Investors’ relief - how it works
13 January 2021
A useful tax relief from capital gains tax
Investors’ Relief (IR) was introduced for qualifying investments that were made on or after 17 March 2016.
The relief which draws elements from both the Business Asset Disposal Relief (BADR - formerly Entrepreneurs’ Relief) and Enterprise Investment Scheme (EIS) legislation is aimed at encouraging entrepreneurial investors to inject new capital investment into unquoted trading companies in situations where the BADR or EIS/Seed EIS (SEIS) reliefs do not apply.
Why is it particularly relevant now?
The lifetime limit for BADR was reduced from £10m to £1m for disposals that took place on or after 11 March 2020 meaning that for serial investors in particular, access to the 10% CGT rate has been significantly restricted. The IR lifetime limit remains at £10m.
The first claims for relief will be claimable on the 2020 tax returns. IR applies only to shares that were issued on or after 17 March 2016 (with a transitional rule for shares issued on or between 17 March 2016 and 5 April 2016). One of the requirements for the relief is a three year holding period meaning that the earliest possible claim cannot be made before the start of the 2019/20 tax year.
Investors’ relief in brief
- Investors’ relief (IR) offers a 10% capital gains tax (CGT) rate.
- IR can apply to disposals of shares in an unlisted trading company or the holding company of trading group
- IR will only apply to gains on shares subscribed for by the investor (or their spouse or civil partner).
- A lifetime limit of £10m gains applies.
- Neither the investor, nor anyone connected with the investor, can be an officer or employee of the company.
- The shares must be ordinary shares, subscribed for and fully paid in cash, and held for at least three years from 6 April 2016.
- The shares must have been issued and subscribed for at arm’s length for genuine commercial reasons and not as part of a scheme or arrangement the main purpose or one of the main purposes of which was the avoidance of tax.
When might the relief apply?
The relief is especially useful in the following circumstances:
- For investors who have used their lifetime BADR entitlement in full.
- In attracting investment into unlisted companies whose trade is excluded from SEIS or EIS, (such as hotels, care homes, property development, etc) or where a company has outgrown those reliefs.
- In acting as a safety net for investors whose shares initially qualified under SEIS or EIS, but have since become disqualified.
The qualifying conditions are as a general rule simpler than those that apply to the Enterprise Investment Scheme (EIS) and may allow much wider use of the relief, for example, in the context of transactions funded by venture capital and other financial investors.
Particular points to note
- Unlike BADR, there is no minimum qualifying percentage holding.
- The relief is separate to BADR and has its own £10m lifetime limit.
- The company must have been a trading company or the holding company of a trading group throughout the entire shareholding period (but there are no restrictions on the type of trade).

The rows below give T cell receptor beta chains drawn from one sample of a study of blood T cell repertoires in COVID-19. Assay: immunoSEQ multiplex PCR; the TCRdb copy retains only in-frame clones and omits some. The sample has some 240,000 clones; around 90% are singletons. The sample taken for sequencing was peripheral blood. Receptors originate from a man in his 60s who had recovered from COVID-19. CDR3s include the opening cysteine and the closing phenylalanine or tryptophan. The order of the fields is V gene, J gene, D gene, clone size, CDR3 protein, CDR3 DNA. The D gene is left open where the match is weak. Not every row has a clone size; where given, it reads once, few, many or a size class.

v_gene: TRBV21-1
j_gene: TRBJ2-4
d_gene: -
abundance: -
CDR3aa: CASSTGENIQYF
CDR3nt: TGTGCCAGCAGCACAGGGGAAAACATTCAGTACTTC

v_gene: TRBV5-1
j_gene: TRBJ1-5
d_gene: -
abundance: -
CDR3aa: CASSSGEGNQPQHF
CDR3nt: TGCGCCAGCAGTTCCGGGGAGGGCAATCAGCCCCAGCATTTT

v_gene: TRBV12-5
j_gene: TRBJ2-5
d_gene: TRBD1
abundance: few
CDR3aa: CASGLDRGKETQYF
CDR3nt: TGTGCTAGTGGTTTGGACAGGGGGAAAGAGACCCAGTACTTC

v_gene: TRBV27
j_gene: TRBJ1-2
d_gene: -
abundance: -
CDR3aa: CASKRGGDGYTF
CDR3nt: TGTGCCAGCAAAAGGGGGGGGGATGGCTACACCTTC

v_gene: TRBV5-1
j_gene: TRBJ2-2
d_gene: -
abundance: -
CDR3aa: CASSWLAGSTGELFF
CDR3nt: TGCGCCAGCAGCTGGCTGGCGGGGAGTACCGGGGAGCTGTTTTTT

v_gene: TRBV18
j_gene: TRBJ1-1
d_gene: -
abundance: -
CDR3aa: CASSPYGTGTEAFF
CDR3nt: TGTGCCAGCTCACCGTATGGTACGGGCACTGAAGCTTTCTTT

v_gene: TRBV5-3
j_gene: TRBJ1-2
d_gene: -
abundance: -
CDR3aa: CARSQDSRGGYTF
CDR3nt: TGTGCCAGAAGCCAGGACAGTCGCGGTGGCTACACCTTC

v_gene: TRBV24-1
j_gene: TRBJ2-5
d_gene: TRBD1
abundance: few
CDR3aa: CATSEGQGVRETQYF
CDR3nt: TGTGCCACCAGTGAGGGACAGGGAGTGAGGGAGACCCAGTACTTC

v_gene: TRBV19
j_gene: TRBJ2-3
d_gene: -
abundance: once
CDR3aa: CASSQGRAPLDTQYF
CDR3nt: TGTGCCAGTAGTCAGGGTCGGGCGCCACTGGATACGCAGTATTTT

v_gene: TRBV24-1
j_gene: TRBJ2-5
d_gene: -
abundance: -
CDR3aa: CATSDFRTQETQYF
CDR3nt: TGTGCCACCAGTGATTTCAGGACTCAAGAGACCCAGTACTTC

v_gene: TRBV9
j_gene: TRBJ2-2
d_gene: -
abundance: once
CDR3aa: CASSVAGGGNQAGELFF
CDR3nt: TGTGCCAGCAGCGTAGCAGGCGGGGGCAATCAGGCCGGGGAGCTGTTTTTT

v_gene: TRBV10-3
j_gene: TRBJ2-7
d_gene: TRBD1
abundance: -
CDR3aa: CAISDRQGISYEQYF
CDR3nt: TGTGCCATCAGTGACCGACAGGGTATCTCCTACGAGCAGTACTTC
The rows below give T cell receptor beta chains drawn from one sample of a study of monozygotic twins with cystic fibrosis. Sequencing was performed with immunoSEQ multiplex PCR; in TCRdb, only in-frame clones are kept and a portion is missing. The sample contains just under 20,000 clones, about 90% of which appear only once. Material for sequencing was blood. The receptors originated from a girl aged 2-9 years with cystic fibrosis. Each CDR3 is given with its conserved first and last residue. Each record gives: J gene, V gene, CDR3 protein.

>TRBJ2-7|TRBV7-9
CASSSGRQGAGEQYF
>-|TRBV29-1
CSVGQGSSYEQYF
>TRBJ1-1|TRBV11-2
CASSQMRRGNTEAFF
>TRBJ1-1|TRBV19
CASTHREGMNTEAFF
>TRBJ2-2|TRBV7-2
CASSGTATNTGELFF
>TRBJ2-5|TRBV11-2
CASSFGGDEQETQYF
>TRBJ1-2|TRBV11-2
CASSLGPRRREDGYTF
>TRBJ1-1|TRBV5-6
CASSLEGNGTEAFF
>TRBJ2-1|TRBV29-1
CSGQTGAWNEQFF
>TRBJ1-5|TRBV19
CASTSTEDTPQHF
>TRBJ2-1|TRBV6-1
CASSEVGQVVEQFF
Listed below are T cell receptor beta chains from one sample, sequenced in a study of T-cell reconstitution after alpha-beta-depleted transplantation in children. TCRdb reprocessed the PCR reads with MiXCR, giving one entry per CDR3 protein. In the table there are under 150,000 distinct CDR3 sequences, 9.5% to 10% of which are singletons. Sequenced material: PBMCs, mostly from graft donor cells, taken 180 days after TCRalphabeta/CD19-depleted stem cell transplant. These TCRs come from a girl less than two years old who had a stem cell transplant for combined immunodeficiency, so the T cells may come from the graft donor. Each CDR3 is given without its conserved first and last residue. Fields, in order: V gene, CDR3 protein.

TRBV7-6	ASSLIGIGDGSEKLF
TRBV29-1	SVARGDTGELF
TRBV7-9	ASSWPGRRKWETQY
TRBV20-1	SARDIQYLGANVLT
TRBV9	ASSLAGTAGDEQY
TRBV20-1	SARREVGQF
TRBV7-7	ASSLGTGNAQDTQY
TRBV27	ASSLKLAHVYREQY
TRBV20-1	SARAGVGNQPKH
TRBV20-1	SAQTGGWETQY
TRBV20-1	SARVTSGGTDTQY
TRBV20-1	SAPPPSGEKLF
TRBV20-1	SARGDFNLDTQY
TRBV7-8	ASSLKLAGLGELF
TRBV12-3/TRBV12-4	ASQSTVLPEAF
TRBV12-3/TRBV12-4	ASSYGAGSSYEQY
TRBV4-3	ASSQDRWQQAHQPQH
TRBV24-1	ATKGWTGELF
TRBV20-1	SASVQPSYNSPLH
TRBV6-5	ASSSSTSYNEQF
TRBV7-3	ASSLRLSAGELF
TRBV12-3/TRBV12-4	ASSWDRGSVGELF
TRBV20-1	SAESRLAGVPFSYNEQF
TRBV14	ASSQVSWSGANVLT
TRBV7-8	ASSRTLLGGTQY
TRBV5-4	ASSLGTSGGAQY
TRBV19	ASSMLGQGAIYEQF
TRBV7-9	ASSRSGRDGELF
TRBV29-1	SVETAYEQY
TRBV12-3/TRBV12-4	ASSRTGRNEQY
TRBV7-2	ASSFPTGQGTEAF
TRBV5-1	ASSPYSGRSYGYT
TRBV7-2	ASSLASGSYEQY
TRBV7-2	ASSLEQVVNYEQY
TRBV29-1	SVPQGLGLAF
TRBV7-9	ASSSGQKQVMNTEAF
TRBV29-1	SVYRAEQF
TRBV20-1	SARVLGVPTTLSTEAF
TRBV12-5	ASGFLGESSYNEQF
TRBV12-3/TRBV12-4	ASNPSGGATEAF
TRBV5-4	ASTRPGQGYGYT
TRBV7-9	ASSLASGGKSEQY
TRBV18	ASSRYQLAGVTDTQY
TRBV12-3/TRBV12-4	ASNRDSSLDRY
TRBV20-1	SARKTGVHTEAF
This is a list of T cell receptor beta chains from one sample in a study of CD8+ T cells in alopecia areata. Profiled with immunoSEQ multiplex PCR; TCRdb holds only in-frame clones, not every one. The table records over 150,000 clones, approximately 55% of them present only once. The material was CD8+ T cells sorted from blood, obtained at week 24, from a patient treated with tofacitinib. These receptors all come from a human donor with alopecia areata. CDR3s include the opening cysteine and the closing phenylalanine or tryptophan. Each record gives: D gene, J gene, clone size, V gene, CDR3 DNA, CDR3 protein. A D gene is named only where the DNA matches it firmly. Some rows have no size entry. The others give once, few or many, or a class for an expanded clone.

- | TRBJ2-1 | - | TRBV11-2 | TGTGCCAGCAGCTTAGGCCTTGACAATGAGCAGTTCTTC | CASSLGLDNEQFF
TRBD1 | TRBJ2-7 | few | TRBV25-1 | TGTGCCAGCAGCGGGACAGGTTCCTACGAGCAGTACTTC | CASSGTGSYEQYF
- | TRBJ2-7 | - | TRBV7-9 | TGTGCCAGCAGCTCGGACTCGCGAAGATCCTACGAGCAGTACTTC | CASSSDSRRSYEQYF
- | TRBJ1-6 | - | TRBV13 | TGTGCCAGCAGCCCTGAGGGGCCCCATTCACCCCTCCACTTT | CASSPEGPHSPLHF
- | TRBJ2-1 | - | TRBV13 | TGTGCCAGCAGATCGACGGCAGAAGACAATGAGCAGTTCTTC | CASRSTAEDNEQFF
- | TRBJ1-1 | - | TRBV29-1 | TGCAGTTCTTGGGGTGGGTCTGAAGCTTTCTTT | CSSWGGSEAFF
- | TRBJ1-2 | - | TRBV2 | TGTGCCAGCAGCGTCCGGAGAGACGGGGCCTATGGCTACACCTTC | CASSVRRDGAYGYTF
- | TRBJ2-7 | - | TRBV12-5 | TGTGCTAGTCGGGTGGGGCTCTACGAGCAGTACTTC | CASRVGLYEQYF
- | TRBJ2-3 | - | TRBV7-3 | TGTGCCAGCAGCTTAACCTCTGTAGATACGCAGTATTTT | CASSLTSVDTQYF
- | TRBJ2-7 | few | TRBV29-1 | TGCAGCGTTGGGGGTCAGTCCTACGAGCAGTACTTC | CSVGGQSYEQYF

- Ordinary shares are any shares that form part of the company’s share capital, other than those which carry
a right to a fixed dividend but have no other right to a share in the company’s profits.
- The shares must not be listed on a recognised stock exchange. For this purpose, shares listed on the alternative investment market (AIM) are regarded as unlisted.
- Many of the requirements apply throughout the period in which the shares are held. For example, investors must have held the shares continuously.
- The investor or any person connected to them must not have been an officer or employee of the company throughout the period of ownership. (NB: This requirement does not apply in certain situations).
- A person ‘connected’ with the investor means, broadly speaking, business partners, the individual’s spouse or civil partner, relatives (ie brother, sister, ancestor or lineal descendant), or the spouse or civil partner of a relative.
- IR shares become non-qualifying shares if the investor receives value, other than insignificant value, from the issuing company at any time in the period beginning one year before the date that the shares were issued and ending immediately before the third anniversary of the issue date.
Comparison of current tax reliefs
The commercial background to any potential investment will determine the availability of reliefs but, where flexibility exists, individuals are likely to want to consider the relative pros and cons of different reliefs.
||£1m a year1
|Income tax relief
|Cap on gains relieved
|Income tax loss relief
|Reinvestment/ rollover relief
||Less than 30%
||More than 5% 2
|Employee/ director involvement
||‘Business angels’ only 3
||Not permitted 3
|Use of pre-existing shares 4
|Complexity of qualifying tests
- Up to £2m if at least £1m is invested in “knowledge Intensive” companies.
- Unless relief is claimed pursuant to an EMI share option.
- The ‘business angel’ exemption allows directors to qualify if certain conditions are met.
- Employment/directorships by connected persons is not permitted.
- ie newly issued shares are required for IR and EIS, but not for BADR.
How BDO can help
If you would like more information about IR or any venture capital tax reliefs, please contact your usual BDO adviser or one of our venture capital specialists.